By Mona Lunot Kuker
New York City
After almost 15 years of living in the US, I finally decided to visit the Philippines this year. And one of my exciting tours in my home country was this visit to Palawan.
On January 30, my friends Jackie, Joy, Jan Valerie, Mira, and I flew to my dreamland and traveled on a van for six grueling hours, a long drive from Puerto Prinsesa airport to El Nido, Palawan. It was fun ‘though. Looking at the scenery, remote barrios (villages) and farm lands, on sometimes rough or newly constructed roads, made me feel I’m truly home.
Before our flight, feeling jet lagged after a long flight from New York to Manila, I asked myself if it was really worth going to a remote place. I was apprehensive due to the reported high crime incidents and insurgency.
But to my surprise, local people in Palawan were nice, polite and accommodating. I began to feel relaxed as soon as I started walking on the street and approached tricycle drivers to drive us to our destination.
We had four foreigners with us inside the van. And we learned that several small stores owners near the beach front are owned by foreigners, mostly retired white people. The motel inn that Metro Deal and El De Turismo travel tours had set us to check in was small and miserable. Two of my companions walked out to get a decent hotel nearby.
But being toughies, the three of us decided to stay in the motel inn. All we needed was a place to stay and sleep for the night.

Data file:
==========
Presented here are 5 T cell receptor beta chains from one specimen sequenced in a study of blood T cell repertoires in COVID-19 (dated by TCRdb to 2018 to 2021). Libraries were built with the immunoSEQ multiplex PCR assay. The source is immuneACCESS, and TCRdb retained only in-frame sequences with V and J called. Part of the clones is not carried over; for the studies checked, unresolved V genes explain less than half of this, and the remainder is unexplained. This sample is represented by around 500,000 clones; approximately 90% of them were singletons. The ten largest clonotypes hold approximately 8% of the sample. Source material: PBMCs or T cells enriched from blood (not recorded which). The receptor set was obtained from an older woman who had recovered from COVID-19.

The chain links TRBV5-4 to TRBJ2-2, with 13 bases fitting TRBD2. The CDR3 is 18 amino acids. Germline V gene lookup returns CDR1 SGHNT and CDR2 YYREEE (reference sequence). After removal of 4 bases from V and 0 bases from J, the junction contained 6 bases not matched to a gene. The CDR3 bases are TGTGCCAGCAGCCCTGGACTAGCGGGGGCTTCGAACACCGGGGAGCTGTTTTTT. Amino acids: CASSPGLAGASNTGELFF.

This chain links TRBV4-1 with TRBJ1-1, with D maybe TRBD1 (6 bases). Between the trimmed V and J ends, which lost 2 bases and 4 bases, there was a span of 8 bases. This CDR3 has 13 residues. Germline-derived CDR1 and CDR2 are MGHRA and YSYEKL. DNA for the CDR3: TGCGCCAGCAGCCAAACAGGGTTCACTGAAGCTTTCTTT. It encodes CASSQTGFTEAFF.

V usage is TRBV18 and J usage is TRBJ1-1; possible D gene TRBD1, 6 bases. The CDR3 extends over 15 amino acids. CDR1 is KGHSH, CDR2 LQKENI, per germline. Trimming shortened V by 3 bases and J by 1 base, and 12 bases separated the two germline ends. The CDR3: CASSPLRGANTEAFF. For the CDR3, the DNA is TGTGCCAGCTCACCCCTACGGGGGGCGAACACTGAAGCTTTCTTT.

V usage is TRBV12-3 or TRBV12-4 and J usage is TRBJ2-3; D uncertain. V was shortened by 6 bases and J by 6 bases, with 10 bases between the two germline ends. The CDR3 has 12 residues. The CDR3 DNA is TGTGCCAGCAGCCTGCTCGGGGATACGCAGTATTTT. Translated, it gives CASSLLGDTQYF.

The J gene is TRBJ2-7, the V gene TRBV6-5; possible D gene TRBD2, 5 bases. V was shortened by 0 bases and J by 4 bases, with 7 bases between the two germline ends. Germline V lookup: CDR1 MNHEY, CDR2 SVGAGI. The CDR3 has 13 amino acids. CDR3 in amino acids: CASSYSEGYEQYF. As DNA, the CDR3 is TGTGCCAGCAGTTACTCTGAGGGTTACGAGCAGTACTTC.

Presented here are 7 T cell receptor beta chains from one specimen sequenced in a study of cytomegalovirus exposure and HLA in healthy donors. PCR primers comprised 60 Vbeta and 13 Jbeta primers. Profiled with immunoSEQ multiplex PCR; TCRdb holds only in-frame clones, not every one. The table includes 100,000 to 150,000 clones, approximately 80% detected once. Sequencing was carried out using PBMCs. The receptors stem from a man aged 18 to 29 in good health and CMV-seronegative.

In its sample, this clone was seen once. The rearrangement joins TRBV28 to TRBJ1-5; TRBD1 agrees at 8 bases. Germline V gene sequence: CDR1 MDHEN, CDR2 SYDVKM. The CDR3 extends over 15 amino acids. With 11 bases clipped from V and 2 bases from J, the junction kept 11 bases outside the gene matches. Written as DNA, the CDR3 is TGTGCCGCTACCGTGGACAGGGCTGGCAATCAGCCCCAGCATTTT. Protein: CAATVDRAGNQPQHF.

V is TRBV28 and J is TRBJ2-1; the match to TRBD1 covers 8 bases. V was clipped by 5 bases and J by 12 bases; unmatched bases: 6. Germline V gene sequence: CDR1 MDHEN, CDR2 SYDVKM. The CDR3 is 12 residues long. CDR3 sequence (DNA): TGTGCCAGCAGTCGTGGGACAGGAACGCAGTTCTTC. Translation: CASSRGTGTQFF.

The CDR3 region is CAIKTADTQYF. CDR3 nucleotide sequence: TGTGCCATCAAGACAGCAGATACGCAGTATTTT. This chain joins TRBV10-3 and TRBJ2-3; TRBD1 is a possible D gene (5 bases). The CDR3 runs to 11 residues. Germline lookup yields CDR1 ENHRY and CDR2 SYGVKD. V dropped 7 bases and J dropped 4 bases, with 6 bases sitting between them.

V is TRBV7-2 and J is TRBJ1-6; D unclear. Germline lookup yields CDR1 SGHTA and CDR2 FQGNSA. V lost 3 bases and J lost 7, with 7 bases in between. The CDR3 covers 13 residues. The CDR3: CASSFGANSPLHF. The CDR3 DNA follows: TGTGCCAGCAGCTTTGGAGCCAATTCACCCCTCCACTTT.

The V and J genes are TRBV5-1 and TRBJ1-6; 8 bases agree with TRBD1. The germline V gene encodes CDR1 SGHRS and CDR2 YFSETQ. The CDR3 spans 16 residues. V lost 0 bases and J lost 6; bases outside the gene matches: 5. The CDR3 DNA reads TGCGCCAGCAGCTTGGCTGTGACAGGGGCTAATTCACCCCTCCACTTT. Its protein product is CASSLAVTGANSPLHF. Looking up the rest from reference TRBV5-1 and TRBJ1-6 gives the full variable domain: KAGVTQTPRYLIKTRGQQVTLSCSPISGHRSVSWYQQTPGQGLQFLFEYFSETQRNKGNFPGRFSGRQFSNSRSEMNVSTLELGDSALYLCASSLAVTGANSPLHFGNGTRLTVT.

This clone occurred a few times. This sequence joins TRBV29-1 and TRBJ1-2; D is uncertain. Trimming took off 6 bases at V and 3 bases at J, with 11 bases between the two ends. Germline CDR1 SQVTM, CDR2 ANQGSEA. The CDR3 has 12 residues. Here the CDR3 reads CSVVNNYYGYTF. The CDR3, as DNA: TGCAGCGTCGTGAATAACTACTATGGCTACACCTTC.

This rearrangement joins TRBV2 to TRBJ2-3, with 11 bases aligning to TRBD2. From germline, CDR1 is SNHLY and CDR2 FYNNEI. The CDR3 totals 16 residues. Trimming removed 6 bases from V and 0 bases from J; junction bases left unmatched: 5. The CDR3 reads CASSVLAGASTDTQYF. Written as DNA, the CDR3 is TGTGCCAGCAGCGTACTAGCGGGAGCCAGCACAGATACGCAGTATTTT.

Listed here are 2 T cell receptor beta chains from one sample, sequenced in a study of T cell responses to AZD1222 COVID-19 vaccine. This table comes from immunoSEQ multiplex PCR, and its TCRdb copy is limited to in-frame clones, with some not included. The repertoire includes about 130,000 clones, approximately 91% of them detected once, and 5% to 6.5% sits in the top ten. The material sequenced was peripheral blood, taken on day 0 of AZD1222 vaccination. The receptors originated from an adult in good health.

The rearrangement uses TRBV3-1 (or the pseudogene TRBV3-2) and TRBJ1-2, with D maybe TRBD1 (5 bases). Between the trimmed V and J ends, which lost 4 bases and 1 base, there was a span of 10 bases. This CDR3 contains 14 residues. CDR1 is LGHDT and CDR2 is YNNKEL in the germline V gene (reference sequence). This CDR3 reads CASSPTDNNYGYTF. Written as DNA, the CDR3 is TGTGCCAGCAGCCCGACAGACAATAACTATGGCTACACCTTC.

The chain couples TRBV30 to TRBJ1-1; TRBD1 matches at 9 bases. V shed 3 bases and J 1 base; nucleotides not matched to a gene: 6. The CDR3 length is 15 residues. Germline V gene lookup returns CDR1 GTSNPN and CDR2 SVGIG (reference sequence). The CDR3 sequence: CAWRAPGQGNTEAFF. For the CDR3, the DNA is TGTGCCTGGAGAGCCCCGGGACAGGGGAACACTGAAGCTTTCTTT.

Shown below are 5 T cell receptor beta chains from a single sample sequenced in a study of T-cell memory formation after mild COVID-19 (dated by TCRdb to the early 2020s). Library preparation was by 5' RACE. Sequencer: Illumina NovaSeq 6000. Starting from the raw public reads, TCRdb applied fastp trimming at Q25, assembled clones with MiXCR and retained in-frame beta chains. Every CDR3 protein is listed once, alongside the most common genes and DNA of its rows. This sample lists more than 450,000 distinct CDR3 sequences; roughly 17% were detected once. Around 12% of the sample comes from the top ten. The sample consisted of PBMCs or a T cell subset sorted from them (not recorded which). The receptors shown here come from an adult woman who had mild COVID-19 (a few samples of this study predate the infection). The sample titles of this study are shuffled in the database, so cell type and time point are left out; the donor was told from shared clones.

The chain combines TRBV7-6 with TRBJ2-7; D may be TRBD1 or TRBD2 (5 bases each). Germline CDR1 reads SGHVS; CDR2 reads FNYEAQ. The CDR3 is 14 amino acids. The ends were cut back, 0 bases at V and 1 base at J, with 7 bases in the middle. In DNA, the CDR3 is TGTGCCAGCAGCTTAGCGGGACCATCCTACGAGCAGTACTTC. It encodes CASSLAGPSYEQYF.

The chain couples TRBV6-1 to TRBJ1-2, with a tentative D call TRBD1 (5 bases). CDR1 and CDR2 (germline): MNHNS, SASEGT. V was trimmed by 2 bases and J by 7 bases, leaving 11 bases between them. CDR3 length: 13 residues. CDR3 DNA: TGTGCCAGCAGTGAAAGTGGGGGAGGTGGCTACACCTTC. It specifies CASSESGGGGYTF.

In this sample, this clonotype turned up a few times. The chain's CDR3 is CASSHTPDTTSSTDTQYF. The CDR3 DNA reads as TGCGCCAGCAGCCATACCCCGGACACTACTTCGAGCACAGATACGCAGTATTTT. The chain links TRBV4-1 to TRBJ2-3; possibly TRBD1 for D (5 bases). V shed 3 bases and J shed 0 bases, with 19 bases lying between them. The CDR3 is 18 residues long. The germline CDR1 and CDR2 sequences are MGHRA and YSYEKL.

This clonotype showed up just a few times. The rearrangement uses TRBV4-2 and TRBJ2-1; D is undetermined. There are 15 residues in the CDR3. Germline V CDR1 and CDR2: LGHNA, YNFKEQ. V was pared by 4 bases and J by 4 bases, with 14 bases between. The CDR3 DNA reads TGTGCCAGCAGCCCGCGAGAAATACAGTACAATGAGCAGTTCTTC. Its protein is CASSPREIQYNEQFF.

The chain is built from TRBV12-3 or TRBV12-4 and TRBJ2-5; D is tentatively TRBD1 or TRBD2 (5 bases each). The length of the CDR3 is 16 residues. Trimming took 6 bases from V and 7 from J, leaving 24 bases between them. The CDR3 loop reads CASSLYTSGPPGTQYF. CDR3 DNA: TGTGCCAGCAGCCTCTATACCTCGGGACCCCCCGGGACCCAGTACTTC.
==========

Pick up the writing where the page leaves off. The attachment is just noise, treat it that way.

We roamed around the small area which has small stores, motels, nice restaurants and bars. I wasn’t so impressed with the shoreline and view until the next day. The tour guide picked us up at around 9AM. The temperature was perfect.
We rode on a boat to explore four of the 45 islands in El Nido. My jaws literally dropped at the amazing rocky islands with different shapes and sizes. The dancing blue and green sea water surrounding these islands are unbelievably crystal clear. It soothed my soul just by simply looking at it. I told myself, this is paradise.
Kayaking in the secret lagoon is one of the best things I experienced. I went to Florida and the Bahamas last year with my husband, and they’re nothing compared to the stunning and spectacular views in Palawan.
We savored a healthy lunch in one of the islands, with grilled fresh fish, veggie salad and local fruits. I took a plate sat on the warm white sand and ate with my bare hands. I feel like I’m in heaven.
On the third day, we went back to the seashore to collect our favorite shell fish (halames) that we used to eat when we were growing up in Cavite. We screamed and laughed, like thrilled children, every time we saw and caught halames on the sand that were being washed away by the flirting waves.
One local girl selling pearls started following and chatting with me. I asked her how her business was going. And she started narrating that she was able to buy some rice and can of sardines for her family by selling those fresh pearls. I felt a tiny pinch inside my heart.
I told this young girl that they should protect the area by not throwing garbage and polluting the water, since it is a good source to make a living for them. She agreed and started picking garbage with me. One of my companions asked me why I was picking up garbage. I said it’s my way of saying thank you to Mother Nature for allowing me to benefit and enjoy its beauty.
I will be back, Palawan. Promise.
Editor’s Note: The writer is a self-taught artist living in New York. She has been writing a long time ago, she said, in Philippine language. That wonderful vacation in Palawan moved her to write once again, in English. Welcome back to writing, Mona.